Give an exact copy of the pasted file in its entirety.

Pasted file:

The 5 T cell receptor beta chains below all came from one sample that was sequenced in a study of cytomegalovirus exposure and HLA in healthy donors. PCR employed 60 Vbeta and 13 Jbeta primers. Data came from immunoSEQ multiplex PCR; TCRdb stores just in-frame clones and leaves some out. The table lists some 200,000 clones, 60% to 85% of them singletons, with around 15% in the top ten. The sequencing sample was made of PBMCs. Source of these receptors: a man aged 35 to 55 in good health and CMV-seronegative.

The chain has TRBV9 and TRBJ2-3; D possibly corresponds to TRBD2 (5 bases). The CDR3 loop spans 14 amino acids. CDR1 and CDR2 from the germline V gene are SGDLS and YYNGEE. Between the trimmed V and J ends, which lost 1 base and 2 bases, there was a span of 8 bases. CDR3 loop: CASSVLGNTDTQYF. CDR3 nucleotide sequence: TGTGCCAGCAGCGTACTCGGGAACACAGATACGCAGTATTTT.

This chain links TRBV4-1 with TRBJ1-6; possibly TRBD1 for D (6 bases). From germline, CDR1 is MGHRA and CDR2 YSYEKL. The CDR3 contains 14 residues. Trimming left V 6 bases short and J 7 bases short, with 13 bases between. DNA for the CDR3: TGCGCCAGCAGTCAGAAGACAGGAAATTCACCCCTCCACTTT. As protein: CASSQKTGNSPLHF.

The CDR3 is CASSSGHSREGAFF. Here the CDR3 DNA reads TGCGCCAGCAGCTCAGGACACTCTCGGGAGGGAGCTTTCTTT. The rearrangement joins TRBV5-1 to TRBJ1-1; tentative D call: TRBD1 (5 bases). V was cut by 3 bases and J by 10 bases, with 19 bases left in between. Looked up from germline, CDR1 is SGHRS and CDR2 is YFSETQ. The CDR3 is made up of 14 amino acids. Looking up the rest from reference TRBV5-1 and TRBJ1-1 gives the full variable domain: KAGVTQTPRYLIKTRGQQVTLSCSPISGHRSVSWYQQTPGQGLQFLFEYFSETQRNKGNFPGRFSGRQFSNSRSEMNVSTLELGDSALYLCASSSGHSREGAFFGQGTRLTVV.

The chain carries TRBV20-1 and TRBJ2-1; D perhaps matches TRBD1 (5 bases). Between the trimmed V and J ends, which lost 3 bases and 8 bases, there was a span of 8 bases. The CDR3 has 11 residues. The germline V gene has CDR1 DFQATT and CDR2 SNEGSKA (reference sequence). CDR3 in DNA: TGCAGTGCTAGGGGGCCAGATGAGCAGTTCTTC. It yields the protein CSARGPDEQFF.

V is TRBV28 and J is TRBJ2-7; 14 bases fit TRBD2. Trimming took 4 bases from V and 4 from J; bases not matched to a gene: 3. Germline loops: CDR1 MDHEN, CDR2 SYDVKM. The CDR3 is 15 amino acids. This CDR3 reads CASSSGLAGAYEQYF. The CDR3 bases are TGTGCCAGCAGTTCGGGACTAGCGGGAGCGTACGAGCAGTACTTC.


The 5 T cell receptor beta chains below all came from one sample that was sequenced in a study of cytomegalovirus exposure and HLA in healthy donors. PCR employed 60 Vbeta and 13 Jbeta primers. Data came from immunoSEQ multiplex PCR; TCRdb stores just in-frame clones and leaves some out. The table lists some 200,000 clones, 60% to 85% of them singletons, with around 15% in the top ten. The sequencing sample was made of PBMCs. Source of these receptors: a man aged 35 to 55 in good health and CMV-seronegative.

The chain has TRBV9 and TRBJ2-3; D possibly corresponds to TRBD2 (5 bases). The CDR3 loop spans 14 amino acids. CDR1 and CDR2 from the germline V gene are SGDLS and YYNGEE. Between the trimmed V and J ends, which lost 1 base and 2 bases, there was a span of 8 bases. CDR3 loop: CASSVLGNTDTQYF. CDR3 nucleotide sequence: TGTGCCAGCAGCGTACTCGGGAACACAGATACGCAGTATTTT.

This chain links TRBV4-1 with TRBJ1-6; possibly TRBD1 for D (6 bases). From germline, CDR1 is MGHRA and CDR2 YSYEKL. The CDR3 contains 14 residues. Trimming left V 6 bases short and J 7 bases short, with 13 bases between. DNA for the CDR3: TGCGCCAGCAGTCAGAAGACAGGAAATTCACCCCTCCACTTT. As protein: CASSQKTGNSPLHF.

The CDR3 is CASSSGHSREGAFF. Here the CDR3 DNA reads TGCGCCAGCAGCTCAGGACACTCTCGGGAGGGAGCTTTCTTT. The rearrangement joins TRBV5-1 to TRBJ1-1; tentative D call: TRBD1 (5 bases). V was cut by 3 bases and J by 10 bases, with 19 bases left in between. Looked up from germline, CDR1 is SGHRS and CDR2 is YFSETQ. The CDR3 is made up of 14 amino acids. Looking up the rest from reference TRBV5-1 and TRBJ1-1 gives the full variable domain: KAGVTQTPRYLIKTRGQQVTLSCSPISGHRSVSWYQQTPGQGLQFLFEYFSETQRNKGNFPGRFSGRQFSNSRSEMNVSTLELGDSALYLCASSSGHSREGAFFGQGTRLTVV.

The chain carries TRBV20-1 and TRBJ2-1; D perhaps matches TRBD1 (5 bases). Between the trimmed V and J ends, which lost 3 bases and 8 bases, there was a span of 8 bases. The CDR3 has 11 residues. The germline V gene has CDR1 DFQATT and CDR2 SNEGSKA (reference sequence). CDR3 in DNA: TGCAGTGCTAGGGGGCCAGATGAGCAGTTCTTC. It yields the protein CSARGPDEQFF.

V is TRBV28 and J is TRBJ2-7; 14 bases fit TRBD2. Trimming took 4 bases from V and 4 from J; bases not matched to a gene: 3. Germline loops: CDR1 MDHEN, CDR2 SYDVKM. The CDR3 is 15 amino acids. This CDR3 reads CASSSGLAGAYEQYF. The CDR3 bases are TGTGCCAGCAGTTCGGGACTAGCGGGAGCGTACGAGCAGTACTTC.